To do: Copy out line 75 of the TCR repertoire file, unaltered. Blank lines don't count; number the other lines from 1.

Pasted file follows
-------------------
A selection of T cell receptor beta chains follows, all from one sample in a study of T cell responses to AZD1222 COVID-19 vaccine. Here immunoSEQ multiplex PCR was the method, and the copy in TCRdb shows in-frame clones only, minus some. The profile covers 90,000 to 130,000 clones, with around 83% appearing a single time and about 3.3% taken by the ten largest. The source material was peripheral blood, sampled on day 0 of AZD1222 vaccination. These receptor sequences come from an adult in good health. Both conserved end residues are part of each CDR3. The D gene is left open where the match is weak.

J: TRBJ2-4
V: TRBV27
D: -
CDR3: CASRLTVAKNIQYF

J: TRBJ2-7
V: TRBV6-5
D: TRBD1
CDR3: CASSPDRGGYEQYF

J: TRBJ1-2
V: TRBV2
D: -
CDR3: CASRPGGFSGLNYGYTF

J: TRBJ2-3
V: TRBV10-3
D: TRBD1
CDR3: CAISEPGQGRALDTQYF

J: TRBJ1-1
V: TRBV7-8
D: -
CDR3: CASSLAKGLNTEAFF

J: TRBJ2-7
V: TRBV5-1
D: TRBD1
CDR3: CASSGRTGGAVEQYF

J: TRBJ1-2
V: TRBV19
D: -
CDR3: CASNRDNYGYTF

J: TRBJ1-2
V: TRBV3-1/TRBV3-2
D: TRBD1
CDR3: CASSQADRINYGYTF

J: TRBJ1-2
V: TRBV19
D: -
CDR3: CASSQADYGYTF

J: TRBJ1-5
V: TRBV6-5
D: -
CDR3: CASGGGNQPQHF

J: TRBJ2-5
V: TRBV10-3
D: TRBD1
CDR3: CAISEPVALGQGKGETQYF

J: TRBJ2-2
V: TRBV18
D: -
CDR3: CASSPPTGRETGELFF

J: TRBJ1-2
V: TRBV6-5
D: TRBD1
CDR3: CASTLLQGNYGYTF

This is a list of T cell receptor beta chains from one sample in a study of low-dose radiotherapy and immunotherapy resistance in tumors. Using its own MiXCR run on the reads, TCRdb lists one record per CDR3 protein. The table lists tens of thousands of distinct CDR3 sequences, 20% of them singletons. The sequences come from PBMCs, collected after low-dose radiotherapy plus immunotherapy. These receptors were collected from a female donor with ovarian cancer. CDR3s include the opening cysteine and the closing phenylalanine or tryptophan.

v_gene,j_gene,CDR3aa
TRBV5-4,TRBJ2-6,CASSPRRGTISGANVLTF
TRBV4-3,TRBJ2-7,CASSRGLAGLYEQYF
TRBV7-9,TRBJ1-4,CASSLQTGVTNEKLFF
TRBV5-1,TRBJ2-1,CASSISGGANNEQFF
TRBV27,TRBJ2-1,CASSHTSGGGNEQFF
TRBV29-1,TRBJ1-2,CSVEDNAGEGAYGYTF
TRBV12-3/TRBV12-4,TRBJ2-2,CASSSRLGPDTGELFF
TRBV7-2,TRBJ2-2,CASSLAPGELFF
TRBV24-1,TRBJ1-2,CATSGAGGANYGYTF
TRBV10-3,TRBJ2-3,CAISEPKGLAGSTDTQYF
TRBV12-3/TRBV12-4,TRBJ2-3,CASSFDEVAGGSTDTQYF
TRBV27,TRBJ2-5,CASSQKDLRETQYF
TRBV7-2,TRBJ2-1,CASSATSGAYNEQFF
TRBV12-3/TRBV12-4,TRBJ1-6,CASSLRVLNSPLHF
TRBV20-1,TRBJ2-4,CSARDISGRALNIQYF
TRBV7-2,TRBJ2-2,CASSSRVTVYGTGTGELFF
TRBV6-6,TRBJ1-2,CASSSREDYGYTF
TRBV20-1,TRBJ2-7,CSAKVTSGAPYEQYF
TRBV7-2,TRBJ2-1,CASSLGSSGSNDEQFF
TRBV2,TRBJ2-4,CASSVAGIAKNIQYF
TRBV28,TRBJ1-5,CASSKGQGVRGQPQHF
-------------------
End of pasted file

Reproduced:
TRBV2,TRBJ2-4,CASSVAGIAKNIQYF